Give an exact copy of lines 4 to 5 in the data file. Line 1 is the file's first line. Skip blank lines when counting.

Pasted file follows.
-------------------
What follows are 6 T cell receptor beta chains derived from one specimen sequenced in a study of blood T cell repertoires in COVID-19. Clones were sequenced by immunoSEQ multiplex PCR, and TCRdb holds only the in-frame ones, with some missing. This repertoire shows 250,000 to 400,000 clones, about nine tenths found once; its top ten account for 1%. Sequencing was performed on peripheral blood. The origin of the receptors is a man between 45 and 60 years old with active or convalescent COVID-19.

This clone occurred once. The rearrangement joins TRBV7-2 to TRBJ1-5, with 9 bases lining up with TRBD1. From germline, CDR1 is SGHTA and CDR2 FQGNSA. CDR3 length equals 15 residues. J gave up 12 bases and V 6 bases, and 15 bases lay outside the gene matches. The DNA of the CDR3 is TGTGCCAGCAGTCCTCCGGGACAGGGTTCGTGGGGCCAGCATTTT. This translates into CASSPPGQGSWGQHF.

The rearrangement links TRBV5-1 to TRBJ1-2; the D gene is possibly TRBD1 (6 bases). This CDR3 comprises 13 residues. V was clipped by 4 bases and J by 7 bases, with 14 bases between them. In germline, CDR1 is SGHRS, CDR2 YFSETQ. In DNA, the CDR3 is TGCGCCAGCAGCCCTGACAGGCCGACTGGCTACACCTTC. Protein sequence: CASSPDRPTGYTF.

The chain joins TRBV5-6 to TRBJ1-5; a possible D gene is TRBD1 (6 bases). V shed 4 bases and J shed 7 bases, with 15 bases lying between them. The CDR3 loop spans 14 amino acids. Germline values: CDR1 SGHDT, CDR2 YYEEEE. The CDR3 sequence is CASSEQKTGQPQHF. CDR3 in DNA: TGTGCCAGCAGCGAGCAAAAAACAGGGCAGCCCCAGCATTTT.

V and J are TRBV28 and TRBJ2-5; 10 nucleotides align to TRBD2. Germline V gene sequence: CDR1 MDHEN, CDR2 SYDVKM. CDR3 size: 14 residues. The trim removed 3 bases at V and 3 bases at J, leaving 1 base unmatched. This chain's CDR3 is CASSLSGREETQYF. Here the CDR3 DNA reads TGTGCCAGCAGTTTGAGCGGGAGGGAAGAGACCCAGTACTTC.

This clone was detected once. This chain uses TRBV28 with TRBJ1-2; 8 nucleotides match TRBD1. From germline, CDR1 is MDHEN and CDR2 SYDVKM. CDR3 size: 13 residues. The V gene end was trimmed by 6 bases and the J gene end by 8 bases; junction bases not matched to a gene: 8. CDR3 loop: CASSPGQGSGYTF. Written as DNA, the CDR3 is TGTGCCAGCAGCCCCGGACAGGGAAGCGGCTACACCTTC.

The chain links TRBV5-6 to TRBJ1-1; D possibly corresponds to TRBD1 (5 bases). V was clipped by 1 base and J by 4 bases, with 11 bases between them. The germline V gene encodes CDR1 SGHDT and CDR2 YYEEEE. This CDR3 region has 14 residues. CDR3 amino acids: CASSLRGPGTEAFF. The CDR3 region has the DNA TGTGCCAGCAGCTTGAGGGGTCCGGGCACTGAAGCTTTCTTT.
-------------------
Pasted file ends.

The chain joins TRBV5-6 to TRBJ1-5; a possible D gene is TRBD1 (6 bases). V shed 4 bases and J shed 7 bases, with 15 bases lying between them. The CDR3 loop spans 14 amino acids. Germline values: CDR1 SGHDT, CDR2 YYEEEE. The CDR3 sequence is CASSEQKTGQPQHF. CDR3 in DNA: TGTGCCAGCAGCGAGCAAAAAACAGGGCAGCCCCAGCATTTT.

V and J are TRBV28 and TRBJ2-5; 10 nucleotides align to TRBD2. Germline V gene sequence: CDR1 MDHEN, CDR2 SYDVKM. CDR3 size: 14 residues. The trim removed 3 bases at V and 3 bases at J, leaving 1 base unmatched. This chain's CDR3 is CASSLSGREETQYF. Here the CDR3 DNA reads TGTGCCAGCAGTTTGAGCGGGAGGGAAGAGACCCAGTACTTC.